Preliminary findings of the investigation into the coordinated attacks on four oil tankers, that took place in the morning hours of 12 May off the port of Fujairah, revealed that these attacks were part of a sophisticated and coordinated operation carried out most likely a state actor.
UN Security Council
The United Nations Secretary General’s office launched the ‘Activities of the United Nations Office for West Africa and the Sahel’ report, focusing on Nigeria loosing approximately $2.8 billion during 2018, as a result of crude oil and maritime crimes. Maritime crime, including piracy, dominated in the coast of West Africa and posed a big threat to peace and development in the region.
According to BBC’s Anne Soy, foreign navy powers have played a crucial role in handling piracy off Somalia’s coast. Somali territorial waters saw a rise in smuggling, illegal fishing by foreign trawlers, illegal dumping and later piracy. But 10 years ago, the European Union, Nato and others began to deploy naval forces to the region shortly after the UN Security Council allowed warships to enter Somali territorial waters. Pirate attacks have now all but stopped, after reaching a peak in 2011.
The UN Secretary-General, António Guterres, has called for more accountability for human traffickers in Libya, after the UN Security Council added to its Sanctions List six individuals accused of leading smuggling and trafficking networks in the country, in early June.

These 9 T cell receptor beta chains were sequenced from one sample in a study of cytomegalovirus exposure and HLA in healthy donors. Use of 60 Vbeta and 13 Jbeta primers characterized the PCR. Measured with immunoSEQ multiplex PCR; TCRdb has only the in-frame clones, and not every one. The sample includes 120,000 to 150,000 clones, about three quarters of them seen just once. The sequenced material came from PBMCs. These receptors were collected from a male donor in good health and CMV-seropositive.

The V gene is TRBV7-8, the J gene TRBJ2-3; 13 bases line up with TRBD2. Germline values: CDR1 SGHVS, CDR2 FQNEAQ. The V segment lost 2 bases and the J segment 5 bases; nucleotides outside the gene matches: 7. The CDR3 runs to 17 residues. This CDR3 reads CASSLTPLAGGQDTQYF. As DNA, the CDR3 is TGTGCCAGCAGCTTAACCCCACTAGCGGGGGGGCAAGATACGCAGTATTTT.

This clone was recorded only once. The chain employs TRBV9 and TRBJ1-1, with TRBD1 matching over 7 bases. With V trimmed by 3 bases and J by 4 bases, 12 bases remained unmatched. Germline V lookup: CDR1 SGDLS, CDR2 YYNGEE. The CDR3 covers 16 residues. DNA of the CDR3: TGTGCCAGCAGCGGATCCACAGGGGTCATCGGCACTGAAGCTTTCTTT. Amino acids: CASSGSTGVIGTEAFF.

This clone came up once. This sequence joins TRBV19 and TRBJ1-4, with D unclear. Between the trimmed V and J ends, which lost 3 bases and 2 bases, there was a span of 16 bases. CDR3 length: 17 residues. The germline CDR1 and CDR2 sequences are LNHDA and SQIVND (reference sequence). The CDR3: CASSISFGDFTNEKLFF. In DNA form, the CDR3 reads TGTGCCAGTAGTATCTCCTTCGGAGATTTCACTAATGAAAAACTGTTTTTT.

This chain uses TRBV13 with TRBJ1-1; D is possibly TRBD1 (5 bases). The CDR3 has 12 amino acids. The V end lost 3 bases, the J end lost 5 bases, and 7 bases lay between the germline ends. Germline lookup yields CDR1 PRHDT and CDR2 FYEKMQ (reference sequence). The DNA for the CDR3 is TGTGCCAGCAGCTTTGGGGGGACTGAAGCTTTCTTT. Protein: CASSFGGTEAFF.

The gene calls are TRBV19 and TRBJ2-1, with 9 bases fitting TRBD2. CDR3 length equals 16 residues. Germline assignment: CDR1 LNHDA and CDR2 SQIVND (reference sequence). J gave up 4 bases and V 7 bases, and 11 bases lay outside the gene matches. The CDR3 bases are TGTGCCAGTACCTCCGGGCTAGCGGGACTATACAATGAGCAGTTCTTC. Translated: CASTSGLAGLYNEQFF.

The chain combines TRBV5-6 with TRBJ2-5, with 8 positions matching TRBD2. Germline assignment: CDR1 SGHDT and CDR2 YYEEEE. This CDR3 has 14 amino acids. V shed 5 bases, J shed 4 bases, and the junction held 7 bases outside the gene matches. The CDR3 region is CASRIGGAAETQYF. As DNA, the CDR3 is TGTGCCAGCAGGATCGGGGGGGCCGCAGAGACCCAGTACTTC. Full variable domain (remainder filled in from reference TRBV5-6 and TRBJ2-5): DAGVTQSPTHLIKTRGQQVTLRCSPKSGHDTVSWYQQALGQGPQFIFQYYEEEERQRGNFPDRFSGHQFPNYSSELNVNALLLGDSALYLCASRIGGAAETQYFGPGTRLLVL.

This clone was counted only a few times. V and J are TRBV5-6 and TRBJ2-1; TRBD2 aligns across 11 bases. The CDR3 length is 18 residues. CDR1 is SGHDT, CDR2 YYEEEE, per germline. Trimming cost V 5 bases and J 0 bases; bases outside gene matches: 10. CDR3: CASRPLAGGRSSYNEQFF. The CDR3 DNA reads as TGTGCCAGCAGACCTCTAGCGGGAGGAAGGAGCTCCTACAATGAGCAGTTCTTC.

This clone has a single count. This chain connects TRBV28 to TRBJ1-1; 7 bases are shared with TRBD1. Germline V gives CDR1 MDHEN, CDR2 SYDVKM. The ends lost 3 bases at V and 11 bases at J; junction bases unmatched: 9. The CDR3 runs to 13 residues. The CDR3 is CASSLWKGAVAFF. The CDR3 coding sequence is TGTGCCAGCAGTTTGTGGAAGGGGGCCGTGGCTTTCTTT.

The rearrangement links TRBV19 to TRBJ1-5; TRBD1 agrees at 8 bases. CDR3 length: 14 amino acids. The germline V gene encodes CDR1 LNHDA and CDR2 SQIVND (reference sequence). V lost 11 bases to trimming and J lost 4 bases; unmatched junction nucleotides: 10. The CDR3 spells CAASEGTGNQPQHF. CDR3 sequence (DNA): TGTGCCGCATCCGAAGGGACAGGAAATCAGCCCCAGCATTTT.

In late March, the UN Security Council Committee updated its 1718 Sanctions List, adding 22 entries, comprising 21 entities and one individual. UNSC Resolution 1718, adopted in October 2006, imposes a series of economic and commercial sanctions on North Korea, on the aftermath of the country’s nuclear test.
The United Nations Security Council added 27 ships and 21 shipping companies to its blacklist over oil and coal smuggling by North Korea. The UN Security Council proceeded to blacklist these entities upon a request by the US. Namely, the United Nations Security Council added 21 shipping companies, 15 North Korean ships, 12 non-North Korean ships and a Taiwanese man, on its blacklist.
The US announced the largest set of sanctions ever imposed in connection with North Korea, targeting shipping companies, vessels, and individuals across the world accused of illicit trading with the country. Specifically, the US is sanctioning 27 entities, 28 vessels, and one individual, all involved in sanctions evasions schemes.
The Hong-Kong Marine Department issued a Shipping Note to inform operators about the adoption of UN Security Council sanction measures against North Korea and advise them to take these measures into account when conducting and planning their business.
The Maritime and Port Authority of Singapore issued a circular informing of the United Nations Security Council resolution, imposing sanctions against the Democratic Peoples’ Republic of Korea.
Condemning the acts of piracy and armed robbery at sea off the coast of Somalia, the United Nations Security Council called for a comprehensive response to prevent and minimize such acts and tackle their underlying causes.
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